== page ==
UK record label body the BPI has slammed Apple and Napster - for advertising their legitimate music services on illegal music download sites.

Apple, Napster and other legitimate sites have placed banner ads on file-sharing sites, The Guardian reports.

They aren't the only firms to do so: Sky, O2, BT and Barclays have done the same thing, the report claims.

An honest mistake

But The Guardian report could be a storm in a teacup. It appears the advertising was placed without Apple’s consent and against its desires.

Apple places its online advertising through an agency called Mediabrokers. James Aitken, managing director of Mediabrokers told Macworld: “Mediabrokers does not advertise on sites containing unacceptable material, including pornography, obscenity, gambling related content, peer-to-peer sites or hate speech.

“Mediabrokers has a strong reputation in the market with advertisers and publishers. One of our suppliers breached terms and conditions without our knowledge. Mediabrokers has responded immediately pulling all of the ads and has also ceased all activity with this supplier. We sincerely apologise to Apple for this mishap."

File-sharing is bad

BPI communications director Steve Redmond told The Guardian: ""We deplore the unauthorised distribution of music on Internet sites which prosper by selling advertising on the back of copyright theft."

Redmond called the practice - an obvious attempt to put legal alternatives clearly in file-sharers' focus - "hugely ironic".

While the BPI and others work to ensure that digital music sales are subject to royalty rates below those that artists expect through sales in other formats, the industry group repeated its anti-file-sharing message.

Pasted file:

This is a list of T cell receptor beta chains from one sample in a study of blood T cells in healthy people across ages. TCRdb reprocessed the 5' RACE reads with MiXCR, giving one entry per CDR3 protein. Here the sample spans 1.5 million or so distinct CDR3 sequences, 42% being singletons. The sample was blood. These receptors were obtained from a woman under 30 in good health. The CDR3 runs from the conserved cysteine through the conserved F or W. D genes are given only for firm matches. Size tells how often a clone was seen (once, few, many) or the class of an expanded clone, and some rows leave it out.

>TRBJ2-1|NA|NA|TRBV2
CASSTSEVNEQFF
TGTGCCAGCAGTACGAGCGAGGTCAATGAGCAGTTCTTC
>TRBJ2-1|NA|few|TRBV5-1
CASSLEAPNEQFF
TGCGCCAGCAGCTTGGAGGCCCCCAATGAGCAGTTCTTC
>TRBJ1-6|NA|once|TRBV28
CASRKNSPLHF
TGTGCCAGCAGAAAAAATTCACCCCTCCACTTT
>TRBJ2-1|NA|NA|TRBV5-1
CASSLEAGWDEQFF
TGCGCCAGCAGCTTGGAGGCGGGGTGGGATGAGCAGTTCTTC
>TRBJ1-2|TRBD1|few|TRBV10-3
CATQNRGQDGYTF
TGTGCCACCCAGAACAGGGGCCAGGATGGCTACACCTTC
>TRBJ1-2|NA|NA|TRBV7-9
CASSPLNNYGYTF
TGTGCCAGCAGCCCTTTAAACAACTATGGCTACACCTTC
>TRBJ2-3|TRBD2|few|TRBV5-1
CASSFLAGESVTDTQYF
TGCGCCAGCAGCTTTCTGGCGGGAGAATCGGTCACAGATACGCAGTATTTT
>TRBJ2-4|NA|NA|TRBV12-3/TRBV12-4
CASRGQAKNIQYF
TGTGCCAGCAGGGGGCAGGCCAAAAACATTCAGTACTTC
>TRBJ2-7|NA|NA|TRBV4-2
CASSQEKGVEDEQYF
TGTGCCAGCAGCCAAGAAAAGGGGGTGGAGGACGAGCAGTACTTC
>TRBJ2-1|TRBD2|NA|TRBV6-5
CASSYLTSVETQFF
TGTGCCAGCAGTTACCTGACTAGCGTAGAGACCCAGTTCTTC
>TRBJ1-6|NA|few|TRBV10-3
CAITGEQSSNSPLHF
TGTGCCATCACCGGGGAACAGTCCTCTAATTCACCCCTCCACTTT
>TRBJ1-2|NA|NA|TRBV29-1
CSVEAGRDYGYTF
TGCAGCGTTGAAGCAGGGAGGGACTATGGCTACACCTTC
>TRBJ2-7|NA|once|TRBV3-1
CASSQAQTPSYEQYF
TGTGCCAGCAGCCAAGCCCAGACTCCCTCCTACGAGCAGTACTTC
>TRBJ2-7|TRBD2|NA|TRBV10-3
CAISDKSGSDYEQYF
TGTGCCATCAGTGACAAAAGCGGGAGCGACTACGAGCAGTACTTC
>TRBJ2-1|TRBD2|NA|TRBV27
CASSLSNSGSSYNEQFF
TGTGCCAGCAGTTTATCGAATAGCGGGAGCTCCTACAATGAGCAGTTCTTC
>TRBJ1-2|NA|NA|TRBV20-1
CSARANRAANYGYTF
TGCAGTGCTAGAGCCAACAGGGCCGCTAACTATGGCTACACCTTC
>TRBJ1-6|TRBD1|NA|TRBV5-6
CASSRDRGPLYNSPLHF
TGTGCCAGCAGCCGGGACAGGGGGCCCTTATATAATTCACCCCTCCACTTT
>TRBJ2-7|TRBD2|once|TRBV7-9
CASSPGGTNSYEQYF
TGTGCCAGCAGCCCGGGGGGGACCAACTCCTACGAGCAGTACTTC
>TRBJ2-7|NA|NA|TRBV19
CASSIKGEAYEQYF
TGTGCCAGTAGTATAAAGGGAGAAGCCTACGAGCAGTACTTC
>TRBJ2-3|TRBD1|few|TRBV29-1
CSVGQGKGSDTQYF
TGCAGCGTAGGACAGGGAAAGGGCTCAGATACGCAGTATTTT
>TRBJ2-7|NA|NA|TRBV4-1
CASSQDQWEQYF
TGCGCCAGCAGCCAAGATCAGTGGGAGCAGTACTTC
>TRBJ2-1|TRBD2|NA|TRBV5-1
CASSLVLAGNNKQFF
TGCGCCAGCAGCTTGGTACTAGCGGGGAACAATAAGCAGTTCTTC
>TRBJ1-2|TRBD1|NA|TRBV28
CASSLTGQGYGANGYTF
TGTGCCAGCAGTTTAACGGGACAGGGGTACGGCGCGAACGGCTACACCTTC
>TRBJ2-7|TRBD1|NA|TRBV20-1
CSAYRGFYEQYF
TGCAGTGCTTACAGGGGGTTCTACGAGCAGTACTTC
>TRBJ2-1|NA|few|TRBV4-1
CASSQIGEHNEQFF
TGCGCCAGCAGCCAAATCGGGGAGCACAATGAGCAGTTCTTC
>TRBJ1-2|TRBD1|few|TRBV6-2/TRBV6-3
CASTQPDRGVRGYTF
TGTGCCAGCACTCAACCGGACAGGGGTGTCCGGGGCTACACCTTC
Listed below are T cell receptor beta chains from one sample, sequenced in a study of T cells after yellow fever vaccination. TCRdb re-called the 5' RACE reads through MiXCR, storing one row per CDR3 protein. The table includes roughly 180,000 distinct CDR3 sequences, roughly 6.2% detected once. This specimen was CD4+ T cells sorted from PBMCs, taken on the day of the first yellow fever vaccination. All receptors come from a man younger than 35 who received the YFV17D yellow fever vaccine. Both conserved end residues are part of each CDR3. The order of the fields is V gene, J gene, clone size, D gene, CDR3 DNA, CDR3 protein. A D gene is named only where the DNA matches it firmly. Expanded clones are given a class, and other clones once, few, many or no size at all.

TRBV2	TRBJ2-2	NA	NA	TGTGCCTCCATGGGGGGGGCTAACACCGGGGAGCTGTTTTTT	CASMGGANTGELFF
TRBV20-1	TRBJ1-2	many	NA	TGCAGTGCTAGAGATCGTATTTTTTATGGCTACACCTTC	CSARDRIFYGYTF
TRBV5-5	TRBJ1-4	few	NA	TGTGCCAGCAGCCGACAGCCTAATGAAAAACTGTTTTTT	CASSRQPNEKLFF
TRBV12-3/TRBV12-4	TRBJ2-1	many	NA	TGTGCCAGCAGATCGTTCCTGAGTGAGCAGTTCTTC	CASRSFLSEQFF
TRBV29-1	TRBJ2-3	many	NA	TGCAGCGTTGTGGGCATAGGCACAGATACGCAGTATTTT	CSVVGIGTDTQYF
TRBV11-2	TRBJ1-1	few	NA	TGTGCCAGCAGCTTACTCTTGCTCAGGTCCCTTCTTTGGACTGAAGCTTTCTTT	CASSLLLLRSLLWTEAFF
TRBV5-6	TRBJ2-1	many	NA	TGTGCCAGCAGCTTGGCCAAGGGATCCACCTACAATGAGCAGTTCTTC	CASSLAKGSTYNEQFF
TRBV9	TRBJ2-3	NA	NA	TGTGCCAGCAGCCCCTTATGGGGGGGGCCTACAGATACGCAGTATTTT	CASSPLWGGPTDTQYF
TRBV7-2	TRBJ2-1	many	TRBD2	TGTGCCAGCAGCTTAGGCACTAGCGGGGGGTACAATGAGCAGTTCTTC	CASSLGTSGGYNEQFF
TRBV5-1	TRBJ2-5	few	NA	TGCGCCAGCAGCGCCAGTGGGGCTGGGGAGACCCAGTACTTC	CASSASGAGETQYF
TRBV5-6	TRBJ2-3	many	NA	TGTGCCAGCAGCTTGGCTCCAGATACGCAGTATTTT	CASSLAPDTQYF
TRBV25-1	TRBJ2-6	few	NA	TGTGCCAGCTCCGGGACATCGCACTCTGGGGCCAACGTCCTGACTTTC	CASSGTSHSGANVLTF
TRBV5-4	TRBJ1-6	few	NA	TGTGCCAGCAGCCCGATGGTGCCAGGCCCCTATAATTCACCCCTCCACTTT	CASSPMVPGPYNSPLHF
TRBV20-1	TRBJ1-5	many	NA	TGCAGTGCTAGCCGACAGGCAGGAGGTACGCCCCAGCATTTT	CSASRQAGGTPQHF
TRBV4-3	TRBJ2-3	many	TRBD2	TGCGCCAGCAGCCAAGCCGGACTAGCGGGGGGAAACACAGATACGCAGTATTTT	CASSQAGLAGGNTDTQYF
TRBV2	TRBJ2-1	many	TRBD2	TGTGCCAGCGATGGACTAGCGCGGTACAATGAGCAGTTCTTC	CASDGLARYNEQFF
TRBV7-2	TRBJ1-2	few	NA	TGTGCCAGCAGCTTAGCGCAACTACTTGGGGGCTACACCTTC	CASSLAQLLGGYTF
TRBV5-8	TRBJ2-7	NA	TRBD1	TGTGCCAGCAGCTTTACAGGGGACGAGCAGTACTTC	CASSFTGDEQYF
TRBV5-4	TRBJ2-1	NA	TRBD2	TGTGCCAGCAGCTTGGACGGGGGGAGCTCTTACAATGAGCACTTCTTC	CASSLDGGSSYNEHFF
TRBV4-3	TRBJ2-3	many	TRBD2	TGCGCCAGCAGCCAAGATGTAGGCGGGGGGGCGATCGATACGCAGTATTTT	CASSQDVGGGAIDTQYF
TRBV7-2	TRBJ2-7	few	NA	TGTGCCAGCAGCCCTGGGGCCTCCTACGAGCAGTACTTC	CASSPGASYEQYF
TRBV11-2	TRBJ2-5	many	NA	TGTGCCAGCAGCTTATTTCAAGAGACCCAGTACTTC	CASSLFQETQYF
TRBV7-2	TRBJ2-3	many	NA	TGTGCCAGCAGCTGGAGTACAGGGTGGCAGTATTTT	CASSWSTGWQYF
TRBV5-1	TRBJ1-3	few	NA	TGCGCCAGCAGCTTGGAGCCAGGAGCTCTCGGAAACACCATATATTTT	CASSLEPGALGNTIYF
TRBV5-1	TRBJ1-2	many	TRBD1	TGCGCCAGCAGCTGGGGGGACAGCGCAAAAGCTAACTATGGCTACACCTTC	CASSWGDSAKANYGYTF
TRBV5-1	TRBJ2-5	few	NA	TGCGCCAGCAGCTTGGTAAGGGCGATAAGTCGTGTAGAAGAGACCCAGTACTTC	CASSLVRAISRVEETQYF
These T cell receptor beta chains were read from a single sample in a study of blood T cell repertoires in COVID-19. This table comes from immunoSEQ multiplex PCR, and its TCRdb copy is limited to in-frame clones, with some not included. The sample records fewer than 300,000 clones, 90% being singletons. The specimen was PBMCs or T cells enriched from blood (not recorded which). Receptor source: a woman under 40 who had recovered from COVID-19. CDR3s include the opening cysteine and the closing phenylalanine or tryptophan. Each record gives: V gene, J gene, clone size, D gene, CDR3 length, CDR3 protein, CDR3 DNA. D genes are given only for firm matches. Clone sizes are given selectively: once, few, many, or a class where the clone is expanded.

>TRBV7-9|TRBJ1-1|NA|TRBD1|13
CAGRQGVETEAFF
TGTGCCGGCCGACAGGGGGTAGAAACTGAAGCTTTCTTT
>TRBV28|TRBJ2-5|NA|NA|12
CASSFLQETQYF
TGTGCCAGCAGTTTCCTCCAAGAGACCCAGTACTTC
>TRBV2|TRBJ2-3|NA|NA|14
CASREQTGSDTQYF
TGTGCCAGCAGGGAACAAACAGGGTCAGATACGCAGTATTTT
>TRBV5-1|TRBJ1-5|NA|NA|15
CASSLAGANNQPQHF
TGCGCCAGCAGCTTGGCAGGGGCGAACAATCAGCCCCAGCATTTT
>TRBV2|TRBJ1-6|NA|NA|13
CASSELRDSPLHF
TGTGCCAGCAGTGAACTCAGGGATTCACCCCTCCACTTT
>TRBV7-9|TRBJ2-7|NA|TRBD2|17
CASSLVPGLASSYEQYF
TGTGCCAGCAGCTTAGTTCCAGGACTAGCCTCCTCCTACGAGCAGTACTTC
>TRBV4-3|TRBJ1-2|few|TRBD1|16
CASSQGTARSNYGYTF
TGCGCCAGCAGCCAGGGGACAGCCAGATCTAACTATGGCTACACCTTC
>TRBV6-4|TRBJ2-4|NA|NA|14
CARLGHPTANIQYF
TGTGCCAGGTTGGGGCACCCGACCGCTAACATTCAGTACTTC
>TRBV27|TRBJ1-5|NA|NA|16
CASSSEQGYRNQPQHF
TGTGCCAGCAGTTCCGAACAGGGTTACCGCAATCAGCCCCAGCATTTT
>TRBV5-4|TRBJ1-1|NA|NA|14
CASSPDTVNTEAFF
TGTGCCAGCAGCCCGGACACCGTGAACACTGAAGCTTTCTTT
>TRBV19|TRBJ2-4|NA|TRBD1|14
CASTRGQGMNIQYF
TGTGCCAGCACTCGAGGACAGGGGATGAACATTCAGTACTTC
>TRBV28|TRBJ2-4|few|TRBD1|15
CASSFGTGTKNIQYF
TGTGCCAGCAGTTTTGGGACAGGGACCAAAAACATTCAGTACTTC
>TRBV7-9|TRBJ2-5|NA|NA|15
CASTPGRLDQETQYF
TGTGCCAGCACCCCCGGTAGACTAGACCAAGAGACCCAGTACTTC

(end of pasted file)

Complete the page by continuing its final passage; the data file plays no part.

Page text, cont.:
"We urge all companies to be vigilant and put systems in place to ensure they do not advertise on such sites, even unwittingly."

BPI wants to pay artists less

The BPI is taking artist royalty agency the MCPS-PRS Alliance before the Copyright Tribunal in order to achieve a lower artist royalty rate than MCPS-PRS demands. It's attempting to reduce artist royalties to 8.5 per cent, or below - well under the statutory rate on sales to other formats.

The Music Managers Forum recently complained that record label practices could fracture the industry, creating a schism between artists and labels, claiming that an artist now needs to sell 1.5 million songs online before they see a profit.

If the labels succeed, composers will only receive 8 pence or less for every £1 spent on their music online, despite the label's clear saving on such sales in terms of distribution costs, production costs, artwork and pressing.

Music industry in crisis as majors battle artists

The majority of the money remaining will go to the labels in order to support their business model. For major labels that business model involves creating one successful artist to subsidise multiple unsuccessful ones.

The labels however call royalty agency demands "unrealistic", arguing that the payment of royalties at the rate such agencies demand will hinder the developing market.

In the UK, the agencies counter that, while they require a 12 per cent royalty eventually (the same royalty rate that was until the early 90's frequently given on vinyl and cassette sales), they have been happy to demand an 8 per cent royalty for two years to help the business develop.

Think of the musicians

For artists, a satisfactory resolution to the royalty dispute is essential, as digital music is likely to emerge as a dominant format for music sales.

In a recent complaint to the European Commission regarding royalties, Universal Music said that digital music sales may be worth up to 30 per cent of music revenues within five years.

Artists are concerned that if they earn less from digital sales as such sales become commonplace, they will be unable to continue their musical career.

However, the music industry is Byzantine in structure, and behind every argument in one direction stands another leading in an opposite direction. With such a multiplicity of interests and business models, it seems fait accompli at this point that the future structure of multiple parts of the business will be settled in the courts.